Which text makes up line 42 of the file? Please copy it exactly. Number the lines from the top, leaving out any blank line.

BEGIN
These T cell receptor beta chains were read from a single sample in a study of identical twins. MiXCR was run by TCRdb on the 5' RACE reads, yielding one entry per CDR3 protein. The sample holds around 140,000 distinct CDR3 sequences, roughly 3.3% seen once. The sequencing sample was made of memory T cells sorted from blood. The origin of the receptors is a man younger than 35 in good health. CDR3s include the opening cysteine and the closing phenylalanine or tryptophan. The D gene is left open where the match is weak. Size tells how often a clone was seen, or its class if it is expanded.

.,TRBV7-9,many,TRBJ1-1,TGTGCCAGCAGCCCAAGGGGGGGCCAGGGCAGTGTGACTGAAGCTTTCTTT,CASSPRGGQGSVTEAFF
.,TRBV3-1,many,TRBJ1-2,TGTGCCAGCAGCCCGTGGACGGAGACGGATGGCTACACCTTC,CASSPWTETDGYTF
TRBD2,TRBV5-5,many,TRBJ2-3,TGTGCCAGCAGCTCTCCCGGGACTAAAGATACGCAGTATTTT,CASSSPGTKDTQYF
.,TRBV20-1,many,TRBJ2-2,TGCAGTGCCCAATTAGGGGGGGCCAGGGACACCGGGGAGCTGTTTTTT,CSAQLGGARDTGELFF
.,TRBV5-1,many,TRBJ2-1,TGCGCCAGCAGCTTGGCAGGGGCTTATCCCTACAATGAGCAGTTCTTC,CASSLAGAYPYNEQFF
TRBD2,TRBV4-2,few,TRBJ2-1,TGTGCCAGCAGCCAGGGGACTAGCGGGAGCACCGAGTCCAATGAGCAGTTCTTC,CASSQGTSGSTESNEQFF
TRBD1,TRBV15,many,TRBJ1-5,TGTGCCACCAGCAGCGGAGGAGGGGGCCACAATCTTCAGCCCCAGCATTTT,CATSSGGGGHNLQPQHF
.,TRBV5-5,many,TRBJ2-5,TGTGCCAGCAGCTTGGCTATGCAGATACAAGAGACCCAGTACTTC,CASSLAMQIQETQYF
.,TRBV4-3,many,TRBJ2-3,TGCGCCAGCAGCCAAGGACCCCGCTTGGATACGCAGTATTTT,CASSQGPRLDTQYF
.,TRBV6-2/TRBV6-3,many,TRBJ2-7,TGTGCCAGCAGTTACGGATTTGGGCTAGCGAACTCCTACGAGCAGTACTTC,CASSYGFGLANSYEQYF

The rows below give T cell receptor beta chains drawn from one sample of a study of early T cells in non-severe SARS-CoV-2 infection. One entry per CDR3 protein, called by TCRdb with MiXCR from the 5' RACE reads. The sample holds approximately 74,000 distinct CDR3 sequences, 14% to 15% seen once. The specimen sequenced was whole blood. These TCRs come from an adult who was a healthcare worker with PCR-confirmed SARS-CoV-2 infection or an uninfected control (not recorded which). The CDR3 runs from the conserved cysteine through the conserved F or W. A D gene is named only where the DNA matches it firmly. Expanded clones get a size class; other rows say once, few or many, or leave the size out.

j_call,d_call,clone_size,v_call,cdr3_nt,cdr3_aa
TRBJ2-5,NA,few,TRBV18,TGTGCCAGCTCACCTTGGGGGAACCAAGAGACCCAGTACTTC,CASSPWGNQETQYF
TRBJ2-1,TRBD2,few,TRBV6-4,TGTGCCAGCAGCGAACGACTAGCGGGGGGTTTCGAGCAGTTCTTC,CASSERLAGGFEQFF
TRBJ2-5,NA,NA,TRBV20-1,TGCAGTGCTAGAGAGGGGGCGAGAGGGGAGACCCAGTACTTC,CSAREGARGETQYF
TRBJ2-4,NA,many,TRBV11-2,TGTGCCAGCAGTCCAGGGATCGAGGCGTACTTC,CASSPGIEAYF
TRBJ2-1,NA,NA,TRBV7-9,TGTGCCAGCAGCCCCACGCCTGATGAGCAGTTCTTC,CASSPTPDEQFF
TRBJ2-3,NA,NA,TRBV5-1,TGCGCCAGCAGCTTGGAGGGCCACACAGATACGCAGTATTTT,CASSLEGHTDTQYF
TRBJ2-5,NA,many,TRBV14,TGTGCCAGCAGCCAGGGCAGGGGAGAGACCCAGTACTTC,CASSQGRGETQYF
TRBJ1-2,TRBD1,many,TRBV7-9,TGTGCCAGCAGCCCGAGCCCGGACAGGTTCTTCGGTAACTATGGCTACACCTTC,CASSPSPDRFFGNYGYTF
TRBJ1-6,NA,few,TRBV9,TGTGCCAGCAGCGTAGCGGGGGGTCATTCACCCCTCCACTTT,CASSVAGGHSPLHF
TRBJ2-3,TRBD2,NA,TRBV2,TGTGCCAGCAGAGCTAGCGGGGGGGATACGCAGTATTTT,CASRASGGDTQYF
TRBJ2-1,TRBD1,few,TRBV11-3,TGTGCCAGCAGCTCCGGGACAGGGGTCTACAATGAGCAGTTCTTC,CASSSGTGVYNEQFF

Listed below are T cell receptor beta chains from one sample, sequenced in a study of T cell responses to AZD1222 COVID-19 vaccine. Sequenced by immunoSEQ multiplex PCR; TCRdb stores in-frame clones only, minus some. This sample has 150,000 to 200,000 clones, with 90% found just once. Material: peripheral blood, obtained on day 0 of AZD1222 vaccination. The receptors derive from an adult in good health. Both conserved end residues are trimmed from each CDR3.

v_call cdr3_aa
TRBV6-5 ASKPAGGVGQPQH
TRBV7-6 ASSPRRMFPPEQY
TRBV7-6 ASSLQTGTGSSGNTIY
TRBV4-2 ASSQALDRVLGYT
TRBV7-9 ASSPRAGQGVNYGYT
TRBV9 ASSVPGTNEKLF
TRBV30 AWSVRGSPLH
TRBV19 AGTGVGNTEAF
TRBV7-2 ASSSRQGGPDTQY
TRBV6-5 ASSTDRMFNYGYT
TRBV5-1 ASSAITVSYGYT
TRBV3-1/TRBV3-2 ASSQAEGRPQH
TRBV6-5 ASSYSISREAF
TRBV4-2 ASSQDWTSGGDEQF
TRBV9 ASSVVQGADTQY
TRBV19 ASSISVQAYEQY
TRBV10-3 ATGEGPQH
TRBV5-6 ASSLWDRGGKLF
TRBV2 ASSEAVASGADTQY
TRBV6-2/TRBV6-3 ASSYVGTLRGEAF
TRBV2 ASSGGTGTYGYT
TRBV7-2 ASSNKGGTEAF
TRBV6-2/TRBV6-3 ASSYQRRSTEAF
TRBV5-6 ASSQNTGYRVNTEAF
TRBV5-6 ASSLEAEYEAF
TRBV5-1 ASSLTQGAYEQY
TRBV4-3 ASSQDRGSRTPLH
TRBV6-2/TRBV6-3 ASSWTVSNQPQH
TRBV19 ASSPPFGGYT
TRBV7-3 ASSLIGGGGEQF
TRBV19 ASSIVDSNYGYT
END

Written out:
TRBV19 ASSISVQAYEQY